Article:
Tags: Retirement | divorce | 401k | rights

Divorce and Your 401(k): What Are Your Rights?

By    |   Monday, 27 Apr 2015 10:57 AM

Your 401(k) is part of marital property, so your spouse has legal claims to at least a portion of it during divorce proceedings. You have rights too, and knowing your options helps in dividing it fairly and properly for a divorce settlement that satisfies both of you.

In some ways, a 401(k) plan is more difficult to divide than other possessions in a divorce. A home, for example, can be sold or refinanced to split equity that satisfies both parties, according to the settlement. With a retirement plan, any option needs to be approved by the court and by the administrator of the plan.

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The 401(k) account goes through a process of division by divorce decree. You will need a qualified domestic relations order, known as a QDRO, drawn up by your attorney. The QDRO must be signed by the court judge and approved by the 401(k) plan's administrator.

The QDRO spells out how the plan is to be divided. Your spouse becomes an "alternate payee" and receives payment based on the settlement. The order stipulates the method used to disburse the funds.

This might include rolling over a certain amount of proceeds into the spouse's retirement plan or leaving the funds in the account, allowing the spouse to take out portions upon your retirement. The QDRO could also order a lump-sum cash payment if that agreement has been reached.

Discuss your options with the plan administrator. Each company plan is different. Some plans allow disbursements as soon as the divorce is settled while other plans don't allow distributions until retirement.

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It's important that you understand your plan's guidelines. Research the plan yourself before talking to your attorney or financial planner, well before the divorce decree, advises family law paralegal Laura Johnson, author of "Divorce Strategy: Tactics for a Civil Financial Divorce."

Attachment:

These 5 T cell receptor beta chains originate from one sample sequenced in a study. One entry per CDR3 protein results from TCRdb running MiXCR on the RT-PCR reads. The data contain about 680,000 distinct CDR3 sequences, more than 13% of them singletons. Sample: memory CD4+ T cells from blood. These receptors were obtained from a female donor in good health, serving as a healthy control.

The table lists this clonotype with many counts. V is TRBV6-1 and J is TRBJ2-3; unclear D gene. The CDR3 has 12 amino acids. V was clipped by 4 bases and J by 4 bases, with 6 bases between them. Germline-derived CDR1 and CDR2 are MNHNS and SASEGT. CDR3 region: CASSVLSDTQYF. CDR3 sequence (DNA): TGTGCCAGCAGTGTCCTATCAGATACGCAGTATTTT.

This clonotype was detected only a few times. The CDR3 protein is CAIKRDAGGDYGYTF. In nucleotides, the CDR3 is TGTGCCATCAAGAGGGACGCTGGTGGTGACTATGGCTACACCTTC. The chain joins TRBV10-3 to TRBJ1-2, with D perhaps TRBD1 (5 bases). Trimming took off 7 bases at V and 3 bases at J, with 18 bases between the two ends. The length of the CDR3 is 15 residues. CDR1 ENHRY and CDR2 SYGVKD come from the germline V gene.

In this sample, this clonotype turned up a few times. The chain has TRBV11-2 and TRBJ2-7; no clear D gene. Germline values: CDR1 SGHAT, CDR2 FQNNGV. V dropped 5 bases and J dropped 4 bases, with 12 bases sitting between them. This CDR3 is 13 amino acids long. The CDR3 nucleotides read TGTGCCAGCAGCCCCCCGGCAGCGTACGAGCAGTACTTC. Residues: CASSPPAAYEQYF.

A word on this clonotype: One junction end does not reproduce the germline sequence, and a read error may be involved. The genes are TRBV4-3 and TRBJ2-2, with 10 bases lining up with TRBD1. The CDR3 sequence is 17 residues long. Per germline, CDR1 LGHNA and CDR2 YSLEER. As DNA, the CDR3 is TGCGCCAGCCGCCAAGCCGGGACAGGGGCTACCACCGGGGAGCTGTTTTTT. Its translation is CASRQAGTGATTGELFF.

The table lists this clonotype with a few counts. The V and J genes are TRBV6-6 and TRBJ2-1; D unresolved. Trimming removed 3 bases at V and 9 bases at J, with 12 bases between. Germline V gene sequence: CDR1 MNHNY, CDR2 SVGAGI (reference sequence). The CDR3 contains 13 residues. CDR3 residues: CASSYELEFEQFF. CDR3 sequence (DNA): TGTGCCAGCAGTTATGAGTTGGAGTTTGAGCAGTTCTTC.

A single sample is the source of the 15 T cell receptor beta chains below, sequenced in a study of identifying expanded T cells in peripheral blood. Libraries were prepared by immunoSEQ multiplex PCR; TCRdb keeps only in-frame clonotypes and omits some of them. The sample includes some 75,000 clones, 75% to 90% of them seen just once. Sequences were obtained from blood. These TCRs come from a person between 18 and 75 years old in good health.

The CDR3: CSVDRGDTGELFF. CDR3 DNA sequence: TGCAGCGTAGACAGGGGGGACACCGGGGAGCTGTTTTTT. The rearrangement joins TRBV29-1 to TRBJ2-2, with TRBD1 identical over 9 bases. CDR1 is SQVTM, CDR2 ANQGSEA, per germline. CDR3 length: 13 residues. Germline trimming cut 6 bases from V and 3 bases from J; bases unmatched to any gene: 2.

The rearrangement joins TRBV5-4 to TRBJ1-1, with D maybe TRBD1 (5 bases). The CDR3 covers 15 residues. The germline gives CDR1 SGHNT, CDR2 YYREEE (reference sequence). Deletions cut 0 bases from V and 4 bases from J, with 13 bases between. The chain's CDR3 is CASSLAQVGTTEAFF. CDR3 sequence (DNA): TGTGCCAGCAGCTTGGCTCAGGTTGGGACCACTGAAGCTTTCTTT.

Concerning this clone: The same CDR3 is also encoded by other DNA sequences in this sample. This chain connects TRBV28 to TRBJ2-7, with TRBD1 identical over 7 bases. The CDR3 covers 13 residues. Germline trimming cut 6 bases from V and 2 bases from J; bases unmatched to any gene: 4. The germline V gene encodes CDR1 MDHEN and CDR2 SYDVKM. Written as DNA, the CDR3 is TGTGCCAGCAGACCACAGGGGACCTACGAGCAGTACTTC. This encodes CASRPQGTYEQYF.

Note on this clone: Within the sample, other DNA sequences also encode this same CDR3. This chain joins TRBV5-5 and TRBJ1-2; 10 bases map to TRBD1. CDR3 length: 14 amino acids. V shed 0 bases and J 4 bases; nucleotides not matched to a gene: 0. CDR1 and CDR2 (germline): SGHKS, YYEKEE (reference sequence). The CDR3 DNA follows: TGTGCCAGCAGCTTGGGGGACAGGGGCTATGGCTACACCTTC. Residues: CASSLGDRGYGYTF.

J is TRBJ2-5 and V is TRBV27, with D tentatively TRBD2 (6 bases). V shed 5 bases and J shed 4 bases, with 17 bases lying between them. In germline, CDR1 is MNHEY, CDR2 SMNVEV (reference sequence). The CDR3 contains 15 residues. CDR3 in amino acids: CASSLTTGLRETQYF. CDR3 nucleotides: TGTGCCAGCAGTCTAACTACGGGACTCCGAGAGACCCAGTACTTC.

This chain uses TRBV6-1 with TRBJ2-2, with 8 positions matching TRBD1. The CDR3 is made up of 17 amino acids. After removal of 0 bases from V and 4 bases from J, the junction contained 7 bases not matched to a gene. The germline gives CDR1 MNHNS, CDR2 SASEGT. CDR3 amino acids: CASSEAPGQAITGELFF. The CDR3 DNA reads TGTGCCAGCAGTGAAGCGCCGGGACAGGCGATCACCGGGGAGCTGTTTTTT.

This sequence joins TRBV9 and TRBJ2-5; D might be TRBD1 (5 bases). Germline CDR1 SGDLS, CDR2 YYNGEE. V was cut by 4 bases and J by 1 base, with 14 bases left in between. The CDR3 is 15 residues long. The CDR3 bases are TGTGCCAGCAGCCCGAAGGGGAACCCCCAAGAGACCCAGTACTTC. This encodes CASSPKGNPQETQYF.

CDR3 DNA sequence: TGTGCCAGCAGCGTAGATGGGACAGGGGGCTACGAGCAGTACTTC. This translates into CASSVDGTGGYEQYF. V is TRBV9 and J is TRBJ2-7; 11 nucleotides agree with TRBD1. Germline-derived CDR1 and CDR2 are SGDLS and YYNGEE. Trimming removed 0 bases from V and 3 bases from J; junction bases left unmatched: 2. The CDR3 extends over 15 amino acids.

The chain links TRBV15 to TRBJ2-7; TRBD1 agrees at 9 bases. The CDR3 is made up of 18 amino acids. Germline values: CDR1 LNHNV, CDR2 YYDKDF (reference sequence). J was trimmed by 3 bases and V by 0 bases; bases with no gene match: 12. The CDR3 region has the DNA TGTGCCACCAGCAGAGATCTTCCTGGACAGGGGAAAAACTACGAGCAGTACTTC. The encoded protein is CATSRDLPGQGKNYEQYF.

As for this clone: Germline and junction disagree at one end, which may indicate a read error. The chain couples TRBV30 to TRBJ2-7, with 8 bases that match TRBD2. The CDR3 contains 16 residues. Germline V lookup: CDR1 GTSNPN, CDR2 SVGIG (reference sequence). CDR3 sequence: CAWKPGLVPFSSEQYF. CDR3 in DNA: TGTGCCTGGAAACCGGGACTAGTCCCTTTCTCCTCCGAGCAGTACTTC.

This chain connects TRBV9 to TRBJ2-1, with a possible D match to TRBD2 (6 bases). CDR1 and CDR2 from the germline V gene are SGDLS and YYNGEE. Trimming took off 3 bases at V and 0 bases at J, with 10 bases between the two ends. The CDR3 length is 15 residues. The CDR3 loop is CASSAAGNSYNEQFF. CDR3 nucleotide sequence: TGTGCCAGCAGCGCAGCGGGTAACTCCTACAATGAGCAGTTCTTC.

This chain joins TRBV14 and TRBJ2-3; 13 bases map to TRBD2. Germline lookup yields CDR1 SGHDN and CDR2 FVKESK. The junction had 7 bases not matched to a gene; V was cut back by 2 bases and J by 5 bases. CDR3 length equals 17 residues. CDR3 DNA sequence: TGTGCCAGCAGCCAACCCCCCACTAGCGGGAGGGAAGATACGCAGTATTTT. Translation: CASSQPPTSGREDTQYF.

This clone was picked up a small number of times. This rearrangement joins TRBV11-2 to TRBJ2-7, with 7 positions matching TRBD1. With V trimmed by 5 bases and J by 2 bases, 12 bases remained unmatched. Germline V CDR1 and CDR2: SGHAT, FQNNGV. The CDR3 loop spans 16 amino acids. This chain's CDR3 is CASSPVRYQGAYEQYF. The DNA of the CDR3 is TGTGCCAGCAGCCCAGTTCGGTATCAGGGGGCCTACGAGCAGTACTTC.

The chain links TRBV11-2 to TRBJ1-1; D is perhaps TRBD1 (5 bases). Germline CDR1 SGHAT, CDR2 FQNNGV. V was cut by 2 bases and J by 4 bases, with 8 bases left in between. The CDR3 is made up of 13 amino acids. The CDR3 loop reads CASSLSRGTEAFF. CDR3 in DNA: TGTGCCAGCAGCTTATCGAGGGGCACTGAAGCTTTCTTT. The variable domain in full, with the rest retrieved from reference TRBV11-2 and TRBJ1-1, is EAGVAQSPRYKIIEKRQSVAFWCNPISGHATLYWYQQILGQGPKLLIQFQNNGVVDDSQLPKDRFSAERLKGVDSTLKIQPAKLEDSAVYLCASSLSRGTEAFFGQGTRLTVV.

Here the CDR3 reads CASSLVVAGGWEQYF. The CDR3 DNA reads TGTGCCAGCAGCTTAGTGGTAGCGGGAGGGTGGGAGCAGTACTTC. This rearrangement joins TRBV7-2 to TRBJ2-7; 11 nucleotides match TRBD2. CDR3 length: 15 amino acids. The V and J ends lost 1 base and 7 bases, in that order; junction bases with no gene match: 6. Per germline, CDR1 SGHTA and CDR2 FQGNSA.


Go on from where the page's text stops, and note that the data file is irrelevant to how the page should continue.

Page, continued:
Although the 401(k) is part of marital property, your spouse's retirement plan also plays a role in divorce negotiations. You should include your spouse's holdings when trying to reach a settlement so you might be able to maintain a larger portion of your 401(k).

Talk to your attorney about excluding funds that were in your account before you were married. State laws differ, but you might be able to divide only the money you contributed to your 401(k) during your marriage.

Stop funding the 401(k) as soon as you legally can after discussion of a divorce begins, according to Emily W. McBurney in The Huffington Post. Plans and state laws have different regulations, so talk to an attorney and the plan administrator about stopping contributions in order to hold onto more of your money.

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Your 401(k) is part of marital property, so your spouse has legal claims to at least a portion of it during divorce proceedings. You have rights too, and knowing your options helps in dividing it fairly and properly for a divorce settlement that satisfies both of you.
divorce, 401k, rights
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2015-57-27
Monday, 27 Apr 2015 10:57 AM
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